So I ended things.

I wasn’t happy when I was constantly trying to impress him or make him happy.  Worrying about all of this didn’t make me happy either.  Ultimately, I think I got into the relationship for all the wrong reasons.  After a devastating but unsurprising break-up with my ex in April, I think I just wanted to know that I wasn’t unlovable after that.  This guy was sweet and caring, but it just took me three months to realize that I needed some time to love myself before I could give my heart to someone else.

That sounds like a line out of a B movie, but there’s really something to it.  We spend so much time trying to impress other people, to silently shout “We are important!  We are worth your notice!” that we stop noticing ourselves.

And once I started noticing myself, I discovered something kind of amazing: teaching makes me happy.

*Slow clap for the teacher*  Yes, I realize how ridiculous this sounds.  But a teacher’s first year is the hardest thing ever.  And I forgot over the last semester why I got into this profession.  I love the kids.  I love seeing the wheels turn in their heads as they start to figure something out.  I love seeing them become passionate about something important to them.  Just talking to a few of them one-on-one after class makes me feel good.

I’ve finally started getting organized and hitting my stride as a teacher.  It’s still a bumpy road, but it’s getting smoother.  And it makes me happy to know that I’m doing something I enjoy.

It hasn’t been an easy first week, but it’s been interesting.  Slowly, I’m finding my groove.  And if I can keep this up, it’s going to be a great year.

– Holly

Whisper the Dead (The Lovegrove Legacy, #2)

First Lines: Gretchen was on her way to the Worthing musicale when her head exploded.  She finally knew exactly what a ripe melon felt like when it burst open.  Frankly, it was knowledge she could have done without.

I think the weather is paying attention to my reading habits.  I read a book with snow and frost on the cover and what happens?  Blistering cold and snow.  Coincidence?  I think NOT!  …Ok, maybe a little bit.

*Potential Series Spoilers Ahead*

Being a Lovegrove is no easy task, as Gretchen has learned.  As a Whisperer, a rare kind of witch that can tell when spells aren’t right, Gretchen constantly hears voices in her head from other witches about spells.  It’s a pain.  But when something evil descends on her town, Gretchen must master her gift–and fast.  Together with her cousins, a Madcap named Moira, and the reserved Tobias Lawless, Gretchen will go through unimaginable trials in order to keep the Greymalkin sisters from rising again.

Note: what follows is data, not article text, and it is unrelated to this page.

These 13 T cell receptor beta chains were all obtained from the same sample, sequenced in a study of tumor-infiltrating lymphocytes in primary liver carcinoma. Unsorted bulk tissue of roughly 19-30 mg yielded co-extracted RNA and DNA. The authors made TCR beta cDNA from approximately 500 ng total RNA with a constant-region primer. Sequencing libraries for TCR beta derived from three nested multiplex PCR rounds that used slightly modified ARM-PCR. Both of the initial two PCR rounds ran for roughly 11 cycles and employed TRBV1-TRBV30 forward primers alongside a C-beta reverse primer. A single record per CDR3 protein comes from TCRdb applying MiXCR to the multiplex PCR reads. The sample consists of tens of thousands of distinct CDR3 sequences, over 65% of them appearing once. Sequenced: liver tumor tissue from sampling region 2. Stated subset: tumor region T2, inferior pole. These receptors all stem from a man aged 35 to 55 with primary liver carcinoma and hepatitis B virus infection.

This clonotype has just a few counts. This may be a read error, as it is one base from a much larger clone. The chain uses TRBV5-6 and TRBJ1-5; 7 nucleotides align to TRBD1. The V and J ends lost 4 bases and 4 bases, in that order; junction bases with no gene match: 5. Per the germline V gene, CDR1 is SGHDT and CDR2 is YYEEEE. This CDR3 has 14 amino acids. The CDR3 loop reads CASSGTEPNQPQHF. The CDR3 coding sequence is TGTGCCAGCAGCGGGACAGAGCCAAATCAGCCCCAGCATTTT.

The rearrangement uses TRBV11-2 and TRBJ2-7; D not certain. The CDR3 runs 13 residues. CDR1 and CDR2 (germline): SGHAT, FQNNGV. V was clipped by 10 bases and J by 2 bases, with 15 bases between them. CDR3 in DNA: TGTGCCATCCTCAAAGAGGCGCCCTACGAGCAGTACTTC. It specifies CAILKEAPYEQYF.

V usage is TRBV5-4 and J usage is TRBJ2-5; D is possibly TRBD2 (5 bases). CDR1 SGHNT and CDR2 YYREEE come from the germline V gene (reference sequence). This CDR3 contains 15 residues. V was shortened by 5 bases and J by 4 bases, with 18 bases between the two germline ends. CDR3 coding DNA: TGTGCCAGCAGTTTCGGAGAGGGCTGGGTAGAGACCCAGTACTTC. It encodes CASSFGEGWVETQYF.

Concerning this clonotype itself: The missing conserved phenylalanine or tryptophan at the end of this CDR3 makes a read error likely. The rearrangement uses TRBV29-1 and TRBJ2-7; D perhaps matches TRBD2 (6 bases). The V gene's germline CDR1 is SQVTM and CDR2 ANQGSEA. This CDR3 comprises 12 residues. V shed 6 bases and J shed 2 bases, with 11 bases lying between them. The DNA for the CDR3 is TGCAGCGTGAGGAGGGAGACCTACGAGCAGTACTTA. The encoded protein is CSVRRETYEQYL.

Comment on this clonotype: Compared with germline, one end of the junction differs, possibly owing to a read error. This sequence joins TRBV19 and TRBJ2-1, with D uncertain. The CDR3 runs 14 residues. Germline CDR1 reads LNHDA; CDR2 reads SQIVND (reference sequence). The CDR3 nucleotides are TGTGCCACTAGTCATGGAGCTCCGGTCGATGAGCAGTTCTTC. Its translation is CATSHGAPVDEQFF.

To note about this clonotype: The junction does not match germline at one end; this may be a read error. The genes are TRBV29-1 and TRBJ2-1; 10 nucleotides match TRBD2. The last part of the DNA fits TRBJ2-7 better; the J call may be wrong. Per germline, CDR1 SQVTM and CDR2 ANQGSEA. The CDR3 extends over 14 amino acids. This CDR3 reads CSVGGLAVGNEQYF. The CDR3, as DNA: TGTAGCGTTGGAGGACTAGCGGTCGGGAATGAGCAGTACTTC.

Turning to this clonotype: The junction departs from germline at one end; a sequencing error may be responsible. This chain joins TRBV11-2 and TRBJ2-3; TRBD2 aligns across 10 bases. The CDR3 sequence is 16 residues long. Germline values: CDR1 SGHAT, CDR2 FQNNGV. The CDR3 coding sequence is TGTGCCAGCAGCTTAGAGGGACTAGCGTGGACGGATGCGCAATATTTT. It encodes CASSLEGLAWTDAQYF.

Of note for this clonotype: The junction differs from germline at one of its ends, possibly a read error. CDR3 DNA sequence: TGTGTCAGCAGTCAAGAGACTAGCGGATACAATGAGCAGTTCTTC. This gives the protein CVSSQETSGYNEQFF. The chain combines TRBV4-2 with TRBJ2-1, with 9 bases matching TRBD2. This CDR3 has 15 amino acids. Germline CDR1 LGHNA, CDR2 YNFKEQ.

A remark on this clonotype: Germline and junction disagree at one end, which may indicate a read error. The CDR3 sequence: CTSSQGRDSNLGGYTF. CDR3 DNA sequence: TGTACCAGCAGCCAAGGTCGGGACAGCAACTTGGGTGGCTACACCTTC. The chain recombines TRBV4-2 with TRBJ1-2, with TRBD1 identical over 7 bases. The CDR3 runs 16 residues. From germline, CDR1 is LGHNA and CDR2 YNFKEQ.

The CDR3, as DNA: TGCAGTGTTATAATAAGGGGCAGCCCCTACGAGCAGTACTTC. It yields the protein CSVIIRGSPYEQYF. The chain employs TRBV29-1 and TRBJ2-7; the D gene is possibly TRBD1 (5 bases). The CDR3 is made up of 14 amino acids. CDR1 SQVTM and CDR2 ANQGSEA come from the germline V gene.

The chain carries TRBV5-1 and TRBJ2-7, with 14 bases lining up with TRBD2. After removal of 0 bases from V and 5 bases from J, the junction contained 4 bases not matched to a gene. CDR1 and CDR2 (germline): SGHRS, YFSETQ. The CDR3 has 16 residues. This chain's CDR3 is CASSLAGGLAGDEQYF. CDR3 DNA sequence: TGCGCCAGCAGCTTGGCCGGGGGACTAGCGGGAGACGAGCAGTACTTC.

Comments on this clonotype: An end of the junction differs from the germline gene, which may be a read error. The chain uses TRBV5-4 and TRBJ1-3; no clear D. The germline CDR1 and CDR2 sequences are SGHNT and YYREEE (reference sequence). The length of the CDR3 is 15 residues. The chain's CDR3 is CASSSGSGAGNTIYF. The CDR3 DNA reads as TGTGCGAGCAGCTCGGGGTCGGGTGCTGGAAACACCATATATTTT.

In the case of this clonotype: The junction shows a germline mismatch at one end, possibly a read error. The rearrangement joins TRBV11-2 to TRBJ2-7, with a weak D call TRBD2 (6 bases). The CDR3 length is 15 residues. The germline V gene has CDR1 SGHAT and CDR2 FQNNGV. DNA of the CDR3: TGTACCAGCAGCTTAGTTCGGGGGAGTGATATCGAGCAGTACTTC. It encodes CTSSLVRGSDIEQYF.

First of all, I give Harvey kudos.  This book did not pull its punches.  Some of them were soul-beating punches, others just enough for a bruise.  But it was rough and surprising at times.

I actually liked this book better than the first one.  There was just something about Gretchen and Tobias that I liked better than Emma and Cormac.  I think it’s because Gretchen’s fiery attitude immediately made her more interesting to me than Emma’s personality.  And Tobias’s reserved nature–along with his secrets–was more entertaining than Cormac’s flirty demeanor.  There’s nothing wrong with Emma and Cormac…they just weren’t terribly interesting to me.  I love a heroine with a ton of spunk and rebellion to her name.

There is a lot of action in this book as well.  Sure, there were dull moments at times, but the ending of the book is quite intense.  And action–fighting, unraveling secrets–is present throughout the entire novel in good doses.

Still, even though I enjoyed the book, there was something about it that keeps me from saying that I loved it.  I think it stems from the narration style.  I had this issue with the last book too.  The narration jumps from Gretchen to Penelope to Emma to Cormac to Tobias to Moira and then back again in any number of combinations.  There are just so many characters that crop up as narrators and it just felt choppy to me.  While it absolutely works for some stories, I just don’t think this is one of them.  Or at least something about it feels off.

Overall, it’s a fun paranormal/historical fiction read that is even more intense than the last and full of fun spice from our lead characters.